• You cannot turn right on a red light. Only drive when the light is green.
• Animals can be on the roads in winter as well as summer, although in winter they are more likely to be wild reindeer than domestic sheep.
• Please be aware that off-road driving in strictly forbidden by law in Iceland as it damages nature for decades. If the road does not have a number, do not drive on it, even if there are tire tracks. Those who drive off-road are subject to excessive fines or imprisonment of up to two years.
Driving in winter - reindeers   Winter driving in Iceland
Photos by Sanmarkotravel.com and AOL travel respectively.
Gas stations are all over the country, no worries. Many of the gas stations around the country are self-service so bring your debit or credit card and make sure you remember the pin number to be able to use it. You can see a comparison of fuel prices here.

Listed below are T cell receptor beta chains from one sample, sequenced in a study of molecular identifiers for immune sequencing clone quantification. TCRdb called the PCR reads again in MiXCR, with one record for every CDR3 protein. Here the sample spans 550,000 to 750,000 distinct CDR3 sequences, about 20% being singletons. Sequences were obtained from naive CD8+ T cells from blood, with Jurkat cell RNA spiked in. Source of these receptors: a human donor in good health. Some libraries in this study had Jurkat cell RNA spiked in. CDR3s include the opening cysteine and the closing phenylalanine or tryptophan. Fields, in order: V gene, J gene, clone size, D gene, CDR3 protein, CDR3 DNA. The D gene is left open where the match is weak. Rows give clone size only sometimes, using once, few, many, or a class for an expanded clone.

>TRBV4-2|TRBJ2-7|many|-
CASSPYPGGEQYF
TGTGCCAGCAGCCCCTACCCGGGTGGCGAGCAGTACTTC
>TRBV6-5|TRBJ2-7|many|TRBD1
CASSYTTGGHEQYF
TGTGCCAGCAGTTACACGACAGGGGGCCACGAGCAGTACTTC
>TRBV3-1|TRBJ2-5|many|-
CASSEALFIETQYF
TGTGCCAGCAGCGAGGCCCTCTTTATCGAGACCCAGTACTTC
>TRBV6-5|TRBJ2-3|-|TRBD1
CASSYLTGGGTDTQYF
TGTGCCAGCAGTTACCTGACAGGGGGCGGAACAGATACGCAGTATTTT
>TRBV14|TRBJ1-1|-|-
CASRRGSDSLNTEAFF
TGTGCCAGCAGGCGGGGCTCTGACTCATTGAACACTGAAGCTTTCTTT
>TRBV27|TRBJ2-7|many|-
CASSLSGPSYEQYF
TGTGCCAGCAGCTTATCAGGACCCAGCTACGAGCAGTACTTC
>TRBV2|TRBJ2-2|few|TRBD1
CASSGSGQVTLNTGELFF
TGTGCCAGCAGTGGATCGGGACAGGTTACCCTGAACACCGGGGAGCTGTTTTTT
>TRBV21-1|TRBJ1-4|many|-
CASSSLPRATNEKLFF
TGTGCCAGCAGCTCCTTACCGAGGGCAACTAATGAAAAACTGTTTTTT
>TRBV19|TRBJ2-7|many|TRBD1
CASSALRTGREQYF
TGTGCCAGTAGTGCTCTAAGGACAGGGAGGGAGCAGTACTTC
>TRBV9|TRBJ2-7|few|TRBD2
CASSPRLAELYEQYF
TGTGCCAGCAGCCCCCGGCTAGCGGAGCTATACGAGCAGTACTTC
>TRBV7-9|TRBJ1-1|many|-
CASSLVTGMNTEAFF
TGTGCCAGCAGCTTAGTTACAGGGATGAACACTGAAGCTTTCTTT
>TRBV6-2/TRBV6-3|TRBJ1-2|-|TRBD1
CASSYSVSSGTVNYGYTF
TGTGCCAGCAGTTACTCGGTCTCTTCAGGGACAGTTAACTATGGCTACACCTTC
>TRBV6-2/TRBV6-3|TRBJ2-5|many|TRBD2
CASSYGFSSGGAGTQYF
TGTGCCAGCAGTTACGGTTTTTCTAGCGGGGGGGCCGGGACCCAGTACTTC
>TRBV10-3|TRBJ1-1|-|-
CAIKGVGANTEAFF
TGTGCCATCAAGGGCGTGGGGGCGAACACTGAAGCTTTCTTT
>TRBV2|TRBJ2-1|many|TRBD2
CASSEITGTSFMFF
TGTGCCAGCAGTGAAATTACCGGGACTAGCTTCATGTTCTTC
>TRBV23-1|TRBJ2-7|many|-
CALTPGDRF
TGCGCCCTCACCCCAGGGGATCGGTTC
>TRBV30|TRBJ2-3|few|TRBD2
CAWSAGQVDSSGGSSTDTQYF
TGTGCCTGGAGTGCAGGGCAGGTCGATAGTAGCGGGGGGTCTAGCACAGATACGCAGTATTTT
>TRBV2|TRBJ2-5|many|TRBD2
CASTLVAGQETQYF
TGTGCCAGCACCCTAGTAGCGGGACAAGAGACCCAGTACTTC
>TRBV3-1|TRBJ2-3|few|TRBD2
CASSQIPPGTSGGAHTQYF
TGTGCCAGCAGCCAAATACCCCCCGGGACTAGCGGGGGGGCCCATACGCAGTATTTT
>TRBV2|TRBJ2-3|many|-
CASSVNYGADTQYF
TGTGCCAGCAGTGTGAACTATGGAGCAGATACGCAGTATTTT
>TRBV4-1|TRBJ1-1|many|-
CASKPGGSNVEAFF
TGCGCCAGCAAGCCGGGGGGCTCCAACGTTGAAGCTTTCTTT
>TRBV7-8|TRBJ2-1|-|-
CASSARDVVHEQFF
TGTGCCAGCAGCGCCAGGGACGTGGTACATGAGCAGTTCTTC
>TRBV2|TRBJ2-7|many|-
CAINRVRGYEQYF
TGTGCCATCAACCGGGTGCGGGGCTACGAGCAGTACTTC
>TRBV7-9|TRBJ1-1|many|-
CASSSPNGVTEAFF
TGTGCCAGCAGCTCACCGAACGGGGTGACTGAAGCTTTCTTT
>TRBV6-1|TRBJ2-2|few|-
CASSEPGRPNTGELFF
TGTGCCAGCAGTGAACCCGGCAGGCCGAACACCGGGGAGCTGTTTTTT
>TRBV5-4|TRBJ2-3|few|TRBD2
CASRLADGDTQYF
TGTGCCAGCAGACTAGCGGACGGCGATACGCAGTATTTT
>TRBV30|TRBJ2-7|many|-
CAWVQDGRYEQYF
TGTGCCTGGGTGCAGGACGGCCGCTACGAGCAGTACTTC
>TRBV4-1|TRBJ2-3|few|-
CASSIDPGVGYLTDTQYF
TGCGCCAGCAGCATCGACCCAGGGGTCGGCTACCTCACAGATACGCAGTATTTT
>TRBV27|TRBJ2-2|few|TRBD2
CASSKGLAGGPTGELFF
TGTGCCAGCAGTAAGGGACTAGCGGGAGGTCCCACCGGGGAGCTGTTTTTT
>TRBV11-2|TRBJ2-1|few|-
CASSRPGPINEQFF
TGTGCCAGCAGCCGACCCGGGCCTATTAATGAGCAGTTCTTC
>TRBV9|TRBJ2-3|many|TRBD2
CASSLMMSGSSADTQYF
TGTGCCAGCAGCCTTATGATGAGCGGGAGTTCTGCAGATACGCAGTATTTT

Just a quick note about the SADcars, you should be able to do the ring road in winter in any type of our cars except if the weather is unusually bad such as a snowstorm. Our cars all have good whole year tyres and are equipped for normal winter circumstances on the ring road. However, we do recommend you rent a 4x4 car, especially if you plan on going the ring road in the dead of winter. Just send me a line to info@sadcars.com if you have any questions.
Have a safe trip! And make sure you stop when the Northern lights come out to mesmerize you on your travels. :)